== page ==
The National Minimum Wage (NMW) will rise by 20p an hour in October to £6.70 – an increase of just over 3%.
In February the Low Pay Commission (LPC) recommended the move which will be the largest real-terms increase in the NMW since 2007
It would also take its estimated real value three-quarters of the way back to its highest ever level.
This recommendation was applauded at the time by the employers' organisation the Confederation of British Industry (CBI).
However, the government rejected the LPC's recommendation for the apprentice rate, instead choosing to boost it by 57p to £3.30 an hour - the largest ever increase for apprentices.
The Department for Business, Innovation and Skills said that by implementing a rate higher than the LPC's recommendation, the government intended that apprenticeships would deliver a wage that was comparable to other choices for work.
From 1 October 2015:
the adult rate will increase by 20p to £6.70 per hour,
the rate for 18- to 20-year-olds will increase by 17p to £5.30 per hour,
the rate for 16- to 17-year-olds will increase by 8p to £3.87 per hour,
the apprentice rate will increase by 57p to £3.30 per hour,
the accommodation offset increases from the current £5.08 to £5.35.
The announcement has been criticised by trade unions for not going far enough to reflect how badly affected low paid people have been during the recession, and by the British Chambers of Commerce (BCC) for being too steep.
Trades Union Congress general secretary Frances O'Grady said: "For the low paid to get a fair share of the recovery, this was a year in which we could have had a much bolder increase in the minimum wage.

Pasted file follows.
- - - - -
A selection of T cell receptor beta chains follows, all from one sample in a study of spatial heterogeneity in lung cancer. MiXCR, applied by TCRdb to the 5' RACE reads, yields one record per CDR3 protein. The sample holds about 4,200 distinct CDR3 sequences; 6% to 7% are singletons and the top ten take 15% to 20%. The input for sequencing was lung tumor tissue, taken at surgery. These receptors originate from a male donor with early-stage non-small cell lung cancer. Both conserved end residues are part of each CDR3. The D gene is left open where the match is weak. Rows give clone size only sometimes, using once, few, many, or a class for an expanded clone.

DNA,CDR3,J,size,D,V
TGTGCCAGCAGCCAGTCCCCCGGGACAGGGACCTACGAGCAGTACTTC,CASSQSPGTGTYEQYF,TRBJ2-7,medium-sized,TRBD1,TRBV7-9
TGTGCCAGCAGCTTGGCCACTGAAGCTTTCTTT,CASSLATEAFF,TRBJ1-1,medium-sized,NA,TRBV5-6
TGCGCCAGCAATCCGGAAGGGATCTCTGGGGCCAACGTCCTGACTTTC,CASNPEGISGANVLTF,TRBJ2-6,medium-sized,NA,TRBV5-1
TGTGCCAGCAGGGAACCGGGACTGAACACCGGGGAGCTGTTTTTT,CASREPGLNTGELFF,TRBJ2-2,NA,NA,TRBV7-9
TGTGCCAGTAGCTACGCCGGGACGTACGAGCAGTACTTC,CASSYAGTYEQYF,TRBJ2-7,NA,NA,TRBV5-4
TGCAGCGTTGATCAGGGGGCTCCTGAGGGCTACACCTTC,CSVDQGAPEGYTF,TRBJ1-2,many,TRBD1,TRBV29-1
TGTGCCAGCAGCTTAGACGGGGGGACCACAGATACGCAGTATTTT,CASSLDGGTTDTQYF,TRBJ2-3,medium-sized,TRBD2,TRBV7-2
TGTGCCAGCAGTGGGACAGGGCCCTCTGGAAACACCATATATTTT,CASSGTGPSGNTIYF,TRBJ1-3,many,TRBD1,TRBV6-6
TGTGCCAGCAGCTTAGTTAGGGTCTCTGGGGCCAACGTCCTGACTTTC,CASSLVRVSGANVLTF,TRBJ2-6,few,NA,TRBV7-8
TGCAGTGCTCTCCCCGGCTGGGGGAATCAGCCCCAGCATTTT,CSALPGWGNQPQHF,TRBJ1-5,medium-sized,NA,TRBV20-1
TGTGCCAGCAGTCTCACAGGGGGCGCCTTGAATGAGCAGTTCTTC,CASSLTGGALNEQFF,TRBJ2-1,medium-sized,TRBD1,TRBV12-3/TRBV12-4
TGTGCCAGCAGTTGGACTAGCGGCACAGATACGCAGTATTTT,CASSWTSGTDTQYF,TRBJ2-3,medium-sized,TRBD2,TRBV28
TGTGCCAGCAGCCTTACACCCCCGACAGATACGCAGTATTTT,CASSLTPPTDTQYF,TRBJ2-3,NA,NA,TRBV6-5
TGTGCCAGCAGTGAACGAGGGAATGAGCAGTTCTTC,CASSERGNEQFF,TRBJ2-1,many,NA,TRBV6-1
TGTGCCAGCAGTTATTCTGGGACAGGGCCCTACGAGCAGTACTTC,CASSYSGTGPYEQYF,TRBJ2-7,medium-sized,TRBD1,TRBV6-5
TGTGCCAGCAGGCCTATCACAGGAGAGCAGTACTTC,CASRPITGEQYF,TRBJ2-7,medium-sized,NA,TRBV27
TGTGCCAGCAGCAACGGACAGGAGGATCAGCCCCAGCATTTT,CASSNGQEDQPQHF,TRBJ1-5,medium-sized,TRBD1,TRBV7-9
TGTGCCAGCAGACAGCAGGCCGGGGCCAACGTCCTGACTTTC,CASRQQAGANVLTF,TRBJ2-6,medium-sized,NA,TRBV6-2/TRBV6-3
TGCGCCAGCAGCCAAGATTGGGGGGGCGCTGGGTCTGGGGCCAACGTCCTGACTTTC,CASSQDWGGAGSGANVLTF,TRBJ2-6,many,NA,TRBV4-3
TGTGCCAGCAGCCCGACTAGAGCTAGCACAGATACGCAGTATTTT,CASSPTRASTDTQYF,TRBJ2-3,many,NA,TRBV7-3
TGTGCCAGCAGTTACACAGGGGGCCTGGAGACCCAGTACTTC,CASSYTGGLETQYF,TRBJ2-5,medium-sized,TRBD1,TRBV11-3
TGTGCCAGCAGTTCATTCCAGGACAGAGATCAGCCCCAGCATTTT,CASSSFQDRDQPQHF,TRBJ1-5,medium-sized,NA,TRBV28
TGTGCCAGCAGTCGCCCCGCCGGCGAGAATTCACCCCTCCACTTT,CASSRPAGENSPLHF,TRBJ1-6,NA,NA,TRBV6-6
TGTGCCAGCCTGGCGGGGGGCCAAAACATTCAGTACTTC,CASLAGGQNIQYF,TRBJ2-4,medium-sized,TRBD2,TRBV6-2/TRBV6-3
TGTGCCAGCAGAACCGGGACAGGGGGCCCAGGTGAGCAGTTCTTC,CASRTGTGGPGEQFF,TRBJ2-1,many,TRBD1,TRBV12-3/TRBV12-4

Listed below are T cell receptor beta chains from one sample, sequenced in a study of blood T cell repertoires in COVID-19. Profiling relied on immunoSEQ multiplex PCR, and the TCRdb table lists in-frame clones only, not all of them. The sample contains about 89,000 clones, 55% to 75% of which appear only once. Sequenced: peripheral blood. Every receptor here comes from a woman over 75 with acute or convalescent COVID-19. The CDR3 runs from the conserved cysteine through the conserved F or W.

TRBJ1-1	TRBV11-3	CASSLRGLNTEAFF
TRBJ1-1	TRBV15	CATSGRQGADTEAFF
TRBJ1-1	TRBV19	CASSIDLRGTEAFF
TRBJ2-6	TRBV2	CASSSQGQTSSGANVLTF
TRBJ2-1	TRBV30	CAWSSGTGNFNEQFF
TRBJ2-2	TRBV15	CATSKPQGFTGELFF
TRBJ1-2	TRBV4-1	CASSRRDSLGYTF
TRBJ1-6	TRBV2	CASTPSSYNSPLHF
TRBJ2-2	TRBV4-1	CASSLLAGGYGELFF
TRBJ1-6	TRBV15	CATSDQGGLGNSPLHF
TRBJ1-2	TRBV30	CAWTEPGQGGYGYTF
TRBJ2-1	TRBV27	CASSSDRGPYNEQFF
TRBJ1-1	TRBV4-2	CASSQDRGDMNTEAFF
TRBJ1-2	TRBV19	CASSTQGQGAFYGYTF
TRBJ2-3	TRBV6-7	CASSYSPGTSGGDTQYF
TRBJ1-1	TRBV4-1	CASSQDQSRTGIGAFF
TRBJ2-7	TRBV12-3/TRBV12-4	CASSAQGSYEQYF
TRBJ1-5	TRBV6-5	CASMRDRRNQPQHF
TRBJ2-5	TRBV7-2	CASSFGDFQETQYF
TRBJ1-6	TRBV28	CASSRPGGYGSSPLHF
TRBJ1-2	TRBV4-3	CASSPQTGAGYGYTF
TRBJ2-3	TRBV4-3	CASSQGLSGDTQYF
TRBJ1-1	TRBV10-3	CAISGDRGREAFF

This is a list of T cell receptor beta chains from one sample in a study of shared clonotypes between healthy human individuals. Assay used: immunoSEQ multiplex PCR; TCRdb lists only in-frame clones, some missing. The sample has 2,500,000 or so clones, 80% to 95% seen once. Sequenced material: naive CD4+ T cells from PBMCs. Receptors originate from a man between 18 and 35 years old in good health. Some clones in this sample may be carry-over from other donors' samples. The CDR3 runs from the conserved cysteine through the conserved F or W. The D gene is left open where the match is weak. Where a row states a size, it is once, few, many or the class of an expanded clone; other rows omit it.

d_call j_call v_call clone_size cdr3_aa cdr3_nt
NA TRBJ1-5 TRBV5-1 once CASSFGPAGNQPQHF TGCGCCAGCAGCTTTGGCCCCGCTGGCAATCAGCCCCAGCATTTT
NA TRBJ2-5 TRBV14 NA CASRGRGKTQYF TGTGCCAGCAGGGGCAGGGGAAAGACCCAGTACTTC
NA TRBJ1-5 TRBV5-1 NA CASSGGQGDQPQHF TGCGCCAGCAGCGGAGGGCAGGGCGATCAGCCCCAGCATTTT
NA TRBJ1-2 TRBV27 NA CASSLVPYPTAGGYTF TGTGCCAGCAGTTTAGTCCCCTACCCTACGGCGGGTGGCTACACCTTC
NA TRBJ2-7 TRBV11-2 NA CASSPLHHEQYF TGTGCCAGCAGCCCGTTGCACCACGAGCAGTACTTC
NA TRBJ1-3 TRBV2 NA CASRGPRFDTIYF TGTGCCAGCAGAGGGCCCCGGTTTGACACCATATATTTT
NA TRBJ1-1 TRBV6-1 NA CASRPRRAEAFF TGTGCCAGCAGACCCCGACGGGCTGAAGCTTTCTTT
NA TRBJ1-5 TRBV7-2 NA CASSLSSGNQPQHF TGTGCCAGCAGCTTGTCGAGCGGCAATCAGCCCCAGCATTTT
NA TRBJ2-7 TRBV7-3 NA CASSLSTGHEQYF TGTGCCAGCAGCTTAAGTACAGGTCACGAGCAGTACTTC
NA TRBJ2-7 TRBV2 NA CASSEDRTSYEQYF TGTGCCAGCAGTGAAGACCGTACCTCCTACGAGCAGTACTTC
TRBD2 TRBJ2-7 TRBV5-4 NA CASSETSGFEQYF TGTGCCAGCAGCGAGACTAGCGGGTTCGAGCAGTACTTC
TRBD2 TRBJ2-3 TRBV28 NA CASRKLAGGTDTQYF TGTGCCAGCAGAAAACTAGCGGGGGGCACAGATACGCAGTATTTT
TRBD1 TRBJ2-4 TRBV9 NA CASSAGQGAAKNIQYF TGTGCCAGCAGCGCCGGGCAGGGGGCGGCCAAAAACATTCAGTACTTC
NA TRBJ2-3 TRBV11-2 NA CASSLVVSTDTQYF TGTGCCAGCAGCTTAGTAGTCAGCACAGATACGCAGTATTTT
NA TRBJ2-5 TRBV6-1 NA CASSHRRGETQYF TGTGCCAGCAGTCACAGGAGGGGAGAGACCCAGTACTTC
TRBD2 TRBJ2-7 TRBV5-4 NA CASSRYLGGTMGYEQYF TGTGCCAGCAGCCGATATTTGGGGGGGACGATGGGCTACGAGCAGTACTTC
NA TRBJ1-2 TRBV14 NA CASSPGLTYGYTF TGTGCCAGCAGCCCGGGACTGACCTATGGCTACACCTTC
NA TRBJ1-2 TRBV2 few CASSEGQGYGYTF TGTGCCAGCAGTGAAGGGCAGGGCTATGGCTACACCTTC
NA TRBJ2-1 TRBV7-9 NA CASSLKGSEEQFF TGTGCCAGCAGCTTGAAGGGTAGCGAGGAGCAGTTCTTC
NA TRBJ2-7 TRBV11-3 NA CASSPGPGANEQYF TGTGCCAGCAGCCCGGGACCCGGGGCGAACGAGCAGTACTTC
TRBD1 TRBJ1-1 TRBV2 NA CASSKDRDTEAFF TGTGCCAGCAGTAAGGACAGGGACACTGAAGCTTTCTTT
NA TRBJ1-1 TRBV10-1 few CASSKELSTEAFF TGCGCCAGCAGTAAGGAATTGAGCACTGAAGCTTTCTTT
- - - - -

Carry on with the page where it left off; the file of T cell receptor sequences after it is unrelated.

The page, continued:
"With one in five workers getting less than a living wage, this is nowhere near enough to end in-work poverty. Britain's minimum wage workers should be very fearful of the billions of pounds of cuts to government help for the low paid that the Chancellor is planning if re-elected.
"Apprentices will welcome the increase to their minimum wage, which will reduce the shortfall in their minimum pay relative to 16 and 17 year-old employees. But there really shouldn't be a gap at all."
BCC director general John Longworth added: "It is encouraging that the government has confirmed the Low Pay Commission's recommended increase to the National Minimum Wage. However, it is concerning that the government appears to have rejected evidence-led policy making, by introducing a significantly higher apprenticeship rate than was recommended by the commission.
"Most businesses value their apprentices highly, and already pay them significantly above the apprenticeship minimum wage rate.
Nonetheless, it is inappropriate for government to interfere with an established rate setting system and, at a time when all political parties are promising more apprenticeships, this wage increase could negatively impact demand for apprenticeships among those firms that are only just getting by.
"We want to see a greater focus on encouraging firms to invest in training and supporting young people as they begin their careers - that's how we improve the skills of young people and prepare them for fulfilling and well-